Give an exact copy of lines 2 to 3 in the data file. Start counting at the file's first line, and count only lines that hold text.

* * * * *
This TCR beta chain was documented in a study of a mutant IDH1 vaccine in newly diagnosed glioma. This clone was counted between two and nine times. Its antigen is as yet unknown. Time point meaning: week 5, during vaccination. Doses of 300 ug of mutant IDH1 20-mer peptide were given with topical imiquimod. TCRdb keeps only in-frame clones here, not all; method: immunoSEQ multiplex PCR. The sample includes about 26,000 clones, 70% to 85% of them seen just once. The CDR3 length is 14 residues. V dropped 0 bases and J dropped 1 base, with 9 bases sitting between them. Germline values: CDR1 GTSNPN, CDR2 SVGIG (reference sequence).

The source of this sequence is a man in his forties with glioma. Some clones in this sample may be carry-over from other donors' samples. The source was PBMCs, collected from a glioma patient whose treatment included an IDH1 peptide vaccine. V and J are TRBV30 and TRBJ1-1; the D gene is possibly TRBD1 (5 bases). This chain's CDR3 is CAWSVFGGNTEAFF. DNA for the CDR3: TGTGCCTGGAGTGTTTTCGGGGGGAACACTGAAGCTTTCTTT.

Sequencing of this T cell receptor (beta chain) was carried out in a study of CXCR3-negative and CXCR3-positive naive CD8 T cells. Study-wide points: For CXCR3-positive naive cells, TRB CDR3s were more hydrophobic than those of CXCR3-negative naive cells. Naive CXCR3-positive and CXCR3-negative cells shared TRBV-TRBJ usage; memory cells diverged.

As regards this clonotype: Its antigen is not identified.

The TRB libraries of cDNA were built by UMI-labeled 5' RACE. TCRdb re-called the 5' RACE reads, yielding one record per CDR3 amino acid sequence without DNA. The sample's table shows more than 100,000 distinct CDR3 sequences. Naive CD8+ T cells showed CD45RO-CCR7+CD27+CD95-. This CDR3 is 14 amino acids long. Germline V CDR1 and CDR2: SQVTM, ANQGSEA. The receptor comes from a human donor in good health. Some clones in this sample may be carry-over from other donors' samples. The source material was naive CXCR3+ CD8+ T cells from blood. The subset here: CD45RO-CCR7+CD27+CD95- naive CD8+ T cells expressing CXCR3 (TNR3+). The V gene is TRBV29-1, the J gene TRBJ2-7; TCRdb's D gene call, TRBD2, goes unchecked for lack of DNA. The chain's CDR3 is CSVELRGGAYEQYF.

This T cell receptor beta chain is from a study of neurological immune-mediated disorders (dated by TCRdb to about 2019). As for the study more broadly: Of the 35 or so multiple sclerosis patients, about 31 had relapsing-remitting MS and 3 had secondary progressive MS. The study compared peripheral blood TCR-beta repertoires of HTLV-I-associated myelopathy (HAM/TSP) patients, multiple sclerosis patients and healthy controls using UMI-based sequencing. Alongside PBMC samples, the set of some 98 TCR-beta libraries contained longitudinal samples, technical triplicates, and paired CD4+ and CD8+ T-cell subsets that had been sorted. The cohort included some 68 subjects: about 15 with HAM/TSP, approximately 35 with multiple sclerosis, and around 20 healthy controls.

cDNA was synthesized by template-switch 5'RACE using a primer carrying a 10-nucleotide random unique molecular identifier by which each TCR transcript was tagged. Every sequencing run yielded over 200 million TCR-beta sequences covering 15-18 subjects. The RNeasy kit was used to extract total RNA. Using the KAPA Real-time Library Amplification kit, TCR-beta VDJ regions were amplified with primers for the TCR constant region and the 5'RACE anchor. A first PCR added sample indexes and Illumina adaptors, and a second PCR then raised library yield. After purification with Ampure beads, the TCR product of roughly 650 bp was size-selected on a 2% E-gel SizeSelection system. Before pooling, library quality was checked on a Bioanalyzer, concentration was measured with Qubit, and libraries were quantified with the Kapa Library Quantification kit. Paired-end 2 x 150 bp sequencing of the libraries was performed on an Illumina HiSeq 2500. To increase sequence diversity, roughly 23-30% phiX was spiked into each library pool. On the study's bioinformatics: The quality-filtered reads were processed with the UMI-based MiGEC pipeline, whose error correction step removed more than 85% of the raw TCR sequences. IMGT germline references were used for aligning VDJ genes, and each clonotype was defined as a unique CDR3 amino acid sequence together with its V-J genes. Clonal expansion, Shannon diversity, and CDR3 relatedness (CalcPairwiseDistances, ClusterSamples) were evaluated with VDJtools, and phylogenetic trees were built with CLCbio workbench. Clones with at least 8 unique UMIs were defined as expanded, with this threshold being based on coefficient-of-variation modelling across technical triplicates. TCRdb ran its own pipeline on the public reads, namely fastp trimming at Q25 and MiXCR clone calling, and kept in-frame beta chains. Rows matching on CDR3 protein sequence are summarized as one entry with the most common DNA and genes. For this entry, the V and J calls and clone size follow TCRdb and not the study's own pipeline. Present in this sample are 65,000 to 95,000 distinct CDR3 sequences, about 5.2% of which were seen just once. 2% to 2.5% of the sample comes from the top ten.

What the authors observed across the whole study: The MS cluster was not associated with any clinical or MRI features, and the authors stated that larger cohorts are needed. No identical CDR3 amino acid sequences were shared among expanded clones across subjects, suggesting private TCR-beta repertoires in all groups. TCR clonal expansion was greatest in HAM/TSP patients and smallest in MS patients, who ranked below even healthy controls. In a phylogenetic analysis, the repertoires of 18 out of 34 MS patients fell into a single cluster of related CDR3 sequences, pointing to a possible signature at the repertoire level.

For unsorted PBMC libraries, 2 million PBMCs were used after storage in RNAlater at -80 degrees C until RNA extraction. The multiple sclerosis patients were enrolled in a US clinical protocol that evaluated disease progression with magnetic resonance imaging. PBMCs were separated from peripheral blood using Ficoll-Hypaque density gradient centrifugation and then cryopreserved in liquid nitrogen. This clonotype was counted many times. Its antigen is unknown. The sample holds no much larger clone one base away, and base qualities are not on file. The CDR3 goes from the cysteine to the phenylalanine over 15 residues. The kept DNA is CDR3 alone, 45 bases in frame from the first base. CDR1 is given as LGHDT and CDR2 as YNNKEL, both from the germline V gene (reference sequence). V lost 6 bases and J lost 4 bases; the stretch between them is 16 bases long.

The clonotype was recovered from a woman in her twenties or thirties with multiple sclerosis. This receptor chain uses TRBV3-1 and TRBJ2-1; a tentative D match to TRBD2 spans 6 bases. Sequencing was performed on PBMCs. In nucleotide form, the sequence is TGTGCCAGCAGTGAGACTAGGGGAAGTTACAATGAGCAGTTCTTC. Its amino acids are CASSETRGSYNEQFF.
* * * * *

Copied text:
The source of this sequence is a man in his forties with glioma. Some clones in this sample may be carry-over from other donors' samples. The source was PBMCs, collected from a glioma patient whose treatment included an IDH1 peptide vaccine. V and J are TRBV30 and TRBJ1-1; the D gene is possibly TRBD1 (5 bases). This chain's CDR3 is CAWSVFGGNTEAFF. DNA for the CDR3: TGTGCCTGGAGTGTTTTCGGGGGGAACACTGAAGCTTTCTTT.

Sequencing of this T cell receptor (beta chain) was carried out in a study of CXCR3-negative and CXCR3-positive naive CD8 T cells. Study-wide points: For CXCR3-positive naive cells, TRB CDR3s were more hydrophobic than those of CXCR3-negative naive cells. Naive CXCR3-positive and CXCR3-negative cells shared TRBV-TRBJ usage; memory cells diverged.